Preliminaries: What Are You Leaving Behind?

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Between getting my registration badge and finding my committee room, I had a few moments to spare. I walked along the main hallway until I found the sign for the House of Deputies. I flashed my badge to the volunteer guarding the door and headed inside.

Ceiling and TwoThe room was huge. It always is. The House of Deputies is routinely housed in the biggest room a convention center has. The ceiling reaches up high above you, and there’s real distance between the door and the curtains that mark off the legislative space. The dim fluorescent lights were familiar. The cement floors were familiar. The rooms where we work tend to be rather cold and sterile spaces. But that’s because they usually don’t have a soundtrack.

As soon as I stepped through the door I heard them. An a cappella chorus of women singing high, sweet notes was playing loudly over the speakers. If they were singing words, they were singing the same words over and over. Da de Da, Da de Da. The song shifted and I thought I heard some distinctly African syllables. Harmonies and breath swallowed the space. The music was loud and thank the Lord for that. It echoed against the giant bare walls and turned the room from a hospital into a holy place.

Up on the jumbo screens the techs were running tests. White Balance. Gain. Hue. Check. A man held a white sheet up at the podium to test the coloring of the cameras. A woman joined him and they discussed camera height. The women sang on.

I found the table for our diocese, clean and clear and free from the debris that would inevitably fill it. I took a few pictures of the big empty house, as is my custom. I like how the place looks as it sits in preparation. I took a deep breath. The women sang. Here we go again.


“How many people have told you that you look like Stanley Tucci?” I asked Brian Baker, Deputy chair of the Special Legislative Committee on Marriage.

He laughed in the tired way I laugh when people attempt to make Hurricane Katrina jokes. “You’re the third today,” he said with a smile of resignation.

Tonight was our first committee meeting, and it was mostly an introduction. Our Bishop chair, the Rt. Rev. Brian Thom, led us through a short mixer to determine demographics. We self-sorted by silly questions such as “What color is your toothbrush?” and serious ones such as “Are you a cancer survivor?” Some answers were surprising. Despite the typical assumption about the Episcopal Church (and General Convention specifically) being a very old group, most still had two surviving parents and very few had grandkids. For me the biggest take away was from the question about marriage. All but three or four of us have been married, and about half who have been married have also been divorced.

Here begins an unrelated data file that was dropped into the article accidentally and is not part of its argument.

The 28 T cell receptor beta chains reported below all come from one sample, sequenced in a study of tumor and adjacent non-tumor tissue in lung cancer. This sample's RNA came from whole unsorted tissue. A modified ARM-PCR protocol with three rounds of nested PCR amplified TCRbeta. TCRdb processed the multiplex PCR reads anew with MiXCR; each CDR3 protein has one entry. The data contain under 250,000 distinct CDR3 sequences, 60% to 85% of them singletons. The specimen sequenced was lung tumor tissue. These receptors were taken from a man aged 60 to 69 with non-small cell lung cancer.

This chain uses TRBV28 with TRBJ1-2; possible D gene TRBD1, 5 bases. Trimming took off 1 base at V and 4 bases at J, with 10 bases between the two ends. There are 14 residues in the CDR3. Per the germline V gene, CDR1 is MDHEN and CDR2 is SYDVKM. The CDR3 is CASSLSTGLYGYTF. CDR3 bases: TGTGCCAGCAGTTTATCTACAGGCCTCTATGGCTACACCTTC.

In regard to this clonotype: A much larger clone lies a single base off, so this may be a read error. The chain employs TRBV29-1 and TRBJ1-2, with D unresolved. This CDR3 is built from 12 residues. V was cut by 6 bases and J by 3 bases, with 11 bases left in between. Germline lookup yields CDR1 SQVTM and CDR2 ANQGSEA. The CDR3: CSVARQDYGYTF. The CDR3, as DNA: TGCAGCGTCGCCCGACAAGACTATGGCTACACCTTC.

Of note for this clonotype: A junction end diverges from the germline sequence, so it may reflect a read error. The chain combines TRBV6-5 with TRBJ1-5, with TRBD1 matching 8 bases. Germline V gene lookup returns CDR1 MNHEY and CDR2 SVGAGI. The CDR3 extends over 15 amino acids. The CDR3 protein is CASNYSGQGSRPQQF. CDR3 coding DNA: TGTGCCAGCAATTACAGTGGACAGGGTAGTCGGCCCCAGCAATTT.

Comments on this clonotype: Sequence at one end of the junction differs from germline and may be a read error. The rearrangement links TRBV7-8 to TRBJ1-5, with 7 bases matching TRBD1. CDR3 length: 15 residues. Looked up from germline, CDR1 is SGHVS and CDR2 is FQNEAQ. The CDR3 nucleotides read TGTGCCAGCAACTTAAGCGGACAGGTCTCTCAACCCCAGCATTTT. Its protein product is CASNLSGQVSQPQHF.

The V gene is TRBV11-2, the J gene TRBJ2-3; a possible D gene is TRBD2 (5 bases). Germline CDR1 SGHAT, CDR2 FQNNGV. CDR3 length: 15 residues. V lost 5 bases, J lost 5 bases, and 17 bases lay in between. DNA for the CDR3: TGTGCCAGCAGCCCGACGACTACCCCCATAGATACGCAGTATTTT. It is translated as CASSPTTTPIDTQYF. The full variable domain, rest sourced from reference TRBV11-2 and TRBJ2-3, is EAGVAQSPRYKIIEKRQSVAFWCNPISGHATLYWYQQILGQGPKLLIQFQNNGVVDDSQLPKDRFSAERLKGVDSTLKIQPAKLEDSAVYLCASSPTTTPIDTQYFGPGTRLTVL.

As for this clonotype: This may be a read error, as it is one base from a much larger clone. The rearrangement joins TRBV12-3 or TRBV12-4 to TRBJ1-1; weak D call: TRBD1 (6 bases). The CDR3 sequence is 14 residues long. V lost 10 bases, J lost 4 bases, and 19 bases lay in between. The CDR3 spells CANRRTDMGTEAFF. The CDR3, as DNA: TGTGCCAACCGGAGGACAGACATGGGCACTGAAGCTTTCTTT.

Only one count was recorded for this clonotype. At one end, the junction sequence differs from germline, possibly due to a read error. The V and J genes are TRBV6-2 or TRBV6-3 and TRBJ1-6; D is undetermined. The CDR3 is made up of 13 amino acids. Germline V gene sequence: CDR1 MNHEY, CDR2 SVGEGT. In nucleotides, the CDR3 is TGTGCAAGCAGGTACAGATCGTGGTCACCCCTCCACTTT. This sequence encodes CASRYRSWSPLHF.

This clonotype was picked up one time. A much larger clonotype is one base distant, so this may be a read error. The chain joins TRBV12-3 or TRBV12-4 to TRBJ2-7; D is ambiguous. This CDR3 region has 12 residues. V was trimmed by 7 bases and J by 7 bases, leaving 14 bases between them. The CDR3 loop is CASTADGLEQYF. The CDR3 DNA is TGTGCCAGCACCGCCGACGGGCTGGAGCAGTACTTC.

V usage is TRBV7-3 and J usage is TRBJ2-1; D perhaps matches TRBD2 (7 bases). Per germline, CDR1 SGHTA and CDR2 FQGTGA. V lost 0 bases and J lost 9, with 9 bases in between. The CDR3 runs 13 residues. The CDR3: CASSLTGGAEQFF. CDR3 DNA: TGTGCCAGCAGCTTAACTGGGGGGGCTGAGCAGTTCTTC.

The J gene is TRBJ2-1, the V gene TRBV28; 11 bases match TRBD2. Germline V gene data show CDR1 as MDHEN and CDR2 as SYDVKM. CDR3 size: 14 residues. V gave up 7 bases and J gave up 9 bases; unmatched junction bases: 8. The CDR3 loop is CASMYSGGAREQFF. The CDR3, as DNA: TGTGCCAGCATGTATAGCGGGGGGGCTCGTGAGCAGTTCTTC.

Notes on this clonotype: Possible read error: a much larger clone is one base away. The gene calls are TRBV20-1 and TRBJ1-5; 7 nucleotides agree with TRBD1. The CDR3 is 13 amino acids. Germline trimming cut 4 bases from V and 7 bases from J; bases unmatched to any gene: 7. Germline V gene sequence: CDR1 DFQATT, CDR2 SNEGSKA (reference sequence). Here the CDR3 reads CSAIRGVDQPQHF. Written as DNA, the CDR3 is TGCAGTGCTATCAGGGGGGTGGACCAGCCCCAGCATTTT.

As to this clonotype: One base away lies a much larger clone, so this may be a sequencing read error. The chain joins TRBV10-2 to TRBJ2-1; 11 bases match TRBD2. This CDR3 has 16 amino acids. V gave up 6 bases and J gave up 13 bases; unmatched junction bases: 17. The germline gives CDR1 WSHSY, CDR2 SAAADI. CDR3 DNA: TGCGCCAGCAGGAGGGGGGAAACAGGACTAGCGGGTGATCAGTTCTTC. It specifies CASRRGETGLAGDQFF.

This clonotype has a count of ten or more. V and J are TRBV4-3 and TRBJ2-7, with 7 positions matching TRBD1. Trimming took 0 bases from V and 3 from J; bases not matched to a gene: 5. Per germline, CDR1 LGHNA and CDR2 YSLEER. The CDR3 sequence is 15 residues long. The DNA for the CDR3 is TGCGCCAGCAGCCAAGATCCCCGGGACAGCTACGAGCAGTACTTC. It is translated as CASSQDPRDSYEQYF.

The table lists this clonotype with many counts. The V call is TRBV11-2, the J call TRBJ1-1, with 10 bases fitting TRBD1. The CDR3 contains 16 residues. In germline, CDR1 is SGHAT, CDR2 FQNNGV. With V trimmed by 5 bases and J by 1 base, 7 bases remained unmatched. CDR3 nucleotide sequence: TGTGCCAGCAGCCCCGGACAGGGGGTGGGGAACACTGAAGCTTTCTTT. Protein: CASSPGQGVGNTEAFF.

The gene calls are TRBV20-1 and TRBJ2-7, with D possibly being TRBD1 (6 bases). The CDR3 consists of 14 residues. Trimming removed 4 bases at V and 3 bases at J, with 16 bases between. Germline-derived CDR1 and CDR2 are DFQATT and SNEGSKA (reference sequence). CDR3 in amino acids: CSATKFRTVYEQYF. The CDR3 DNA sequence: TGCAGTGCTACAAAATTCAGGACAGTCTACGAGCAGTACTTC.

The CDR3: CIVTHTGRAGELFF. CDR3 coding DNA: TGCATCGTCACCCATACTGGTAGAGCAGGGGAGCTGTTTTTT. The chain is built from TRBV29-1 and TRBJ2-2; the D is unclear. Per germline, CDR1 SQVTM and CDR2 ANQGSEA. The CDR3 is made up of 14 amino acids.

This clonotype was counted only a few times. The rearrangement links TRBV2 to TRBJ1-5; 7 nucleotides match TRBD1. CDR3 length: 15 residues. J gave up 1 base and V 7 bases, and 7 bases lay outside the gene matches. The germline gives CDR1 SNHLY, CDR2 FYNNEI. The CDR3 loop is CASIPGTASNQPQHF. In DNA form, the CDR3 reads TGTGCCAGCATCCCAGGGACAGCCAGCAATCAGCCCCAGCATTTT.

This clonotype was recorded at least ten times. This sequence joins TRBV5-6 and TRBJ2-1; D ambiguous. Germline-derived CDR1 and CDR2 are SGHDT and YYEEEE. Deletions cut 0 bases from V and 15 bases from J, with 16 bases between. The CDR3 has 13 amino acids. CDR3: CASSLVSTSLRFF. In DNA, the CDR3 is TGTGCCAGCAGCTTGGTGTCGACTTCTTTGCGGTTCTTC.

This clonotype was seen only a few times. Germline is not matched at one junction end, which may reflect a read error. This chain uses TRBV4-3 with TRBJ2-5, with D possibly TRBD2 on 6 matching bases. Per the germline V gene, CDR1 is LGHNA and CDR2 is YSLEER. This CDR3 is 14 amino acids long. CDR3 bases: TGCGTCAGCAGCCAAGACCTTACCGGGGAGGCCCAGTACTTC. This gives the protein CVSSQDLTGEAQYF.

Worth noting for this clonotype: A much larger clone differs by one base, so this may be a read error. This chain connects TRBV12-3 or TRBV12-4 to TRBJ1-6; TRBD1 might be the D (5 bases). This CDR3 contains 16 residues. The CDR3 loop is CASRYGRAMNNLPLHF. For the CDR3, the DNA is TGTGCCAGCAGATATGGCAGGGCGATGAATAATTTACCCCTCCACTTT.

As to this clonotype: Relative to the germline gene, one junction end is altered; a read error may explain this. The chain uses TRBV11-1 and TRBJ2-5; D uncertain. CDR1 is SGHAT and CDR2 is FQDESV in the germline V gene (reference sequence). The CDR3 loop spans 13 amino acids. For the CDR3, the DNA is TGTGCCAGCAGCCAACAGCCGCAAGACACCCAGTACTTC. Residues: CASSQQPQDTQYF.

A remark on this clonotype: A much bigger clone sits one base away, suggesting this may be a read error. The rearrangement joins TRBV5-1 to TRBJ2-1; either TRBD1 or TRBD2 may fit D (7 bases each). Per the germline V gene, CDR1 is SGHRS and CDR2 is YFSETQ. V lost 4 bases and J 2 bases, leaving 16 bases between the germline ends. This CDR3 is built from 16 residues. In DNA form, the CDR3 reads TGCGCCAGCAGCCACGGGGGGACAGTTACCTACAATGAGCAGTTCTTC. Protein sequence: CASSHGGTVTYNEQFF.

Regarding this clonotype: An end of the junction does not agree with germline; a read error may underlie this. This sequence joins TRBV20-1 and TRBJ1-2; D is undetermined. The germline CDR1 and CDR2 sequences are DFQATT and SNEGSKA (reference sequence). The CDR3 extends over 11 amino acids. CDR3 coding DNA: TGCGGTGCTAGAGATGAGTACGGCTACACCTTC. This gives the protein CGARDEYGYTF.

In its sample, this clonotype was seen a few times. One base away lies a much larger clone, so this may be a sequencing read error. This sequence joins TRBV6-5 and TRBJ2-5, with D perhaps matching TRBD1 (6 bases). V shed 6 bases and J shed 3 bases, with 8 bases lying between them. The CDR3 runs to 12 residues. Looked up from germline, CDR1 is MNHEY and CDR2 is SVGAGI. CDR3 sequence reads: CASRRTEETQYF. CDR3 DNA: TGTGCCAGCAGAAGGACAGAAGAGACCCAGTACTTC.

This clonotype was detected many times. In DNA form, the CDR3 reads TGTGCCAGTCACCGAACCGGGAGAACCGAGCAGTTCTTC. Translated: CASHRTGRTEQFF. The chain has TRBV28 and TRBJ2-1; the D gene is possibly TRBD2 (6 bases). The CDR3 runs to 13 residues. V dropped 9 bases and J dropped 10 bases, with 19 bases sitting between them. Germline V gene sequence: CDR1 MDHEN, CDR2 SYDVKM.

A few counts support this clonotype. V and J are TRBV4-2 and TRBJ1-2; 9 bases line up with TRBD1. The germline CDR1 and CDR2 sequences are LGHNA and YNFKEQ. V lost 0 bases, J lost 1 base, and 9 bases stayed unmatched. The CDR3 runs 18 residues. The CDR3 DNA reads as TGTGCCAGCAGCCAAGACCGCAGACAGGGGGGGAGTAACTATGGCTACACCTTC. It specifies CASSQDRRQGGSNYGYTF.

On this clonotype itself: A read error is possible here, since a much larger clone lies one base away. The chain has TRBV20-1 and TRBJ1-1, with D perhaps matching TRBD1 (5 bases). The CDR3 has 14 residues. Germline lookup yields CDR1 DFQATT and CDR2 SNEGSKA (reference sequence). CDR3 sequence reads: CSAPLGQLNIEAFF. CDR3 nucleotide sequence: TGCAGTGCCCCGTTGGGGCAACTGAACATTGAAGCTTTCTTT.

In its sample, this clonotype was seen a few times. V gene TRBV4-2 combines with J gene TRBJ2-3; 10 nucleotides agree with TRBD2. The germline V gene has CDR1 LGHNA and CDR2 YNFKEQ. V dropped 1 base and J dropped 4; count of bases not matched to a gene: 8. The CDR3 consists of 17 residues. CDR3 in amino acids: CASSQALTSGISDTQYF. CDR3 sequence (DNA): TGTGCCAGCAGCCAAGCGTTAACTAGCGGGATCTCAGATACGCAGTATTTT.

OlympiaAfter our mixer, Brian asked us each of us to share what we were having to leave behind in order to do the work we have come to do. He explained that his son is about to go off to school, and it’s hard to be gone for two of the last three weeks that his son is living under their roof. Many of the members were leaving behind similar situations of children moving away. Several had sick spouses at home, some sick enough to be in the hospital. There were challenges at work and at churches that members felt guilty for leaving, feeling as though they’d abandoned others to do the difficult work. One woman recently lost her father, another was power of attorney over a very sick friend. Several will be missing wedding anniversaries, and one just got through a divorce. One South Carolina bishop lamented not being with his diocese during a time of mourning. “There are demonstrations going on across the street from our cathedral,” he said, “And I can’t be there with them.”

We heard a short presentation on the recent history of same-sex and same-gender relationships in the church from a member of the Task Force on the Study of Marriage. She highlighted just how much has changed in the last triennium. For example when the committee was first formed, only six states had legalized gay marriage. Now it’s thirty-six. She reminded us that no one piece of legislation is likely to be enough to resolve this issue. No one thing will make or break us. It’s a good reminder: what we are talking about is much bigger than the words we’ll use to discuss it.

In closing, Bishop Thom reminded us that we are all here not by our doing, but by the Spirit’s. “The Spirit has an idea for you,” he said. For us on the committee, for the dozen guests sitting in the gallery. She brought us here and put us in this place for some reason. It is our charge to find out and follow.


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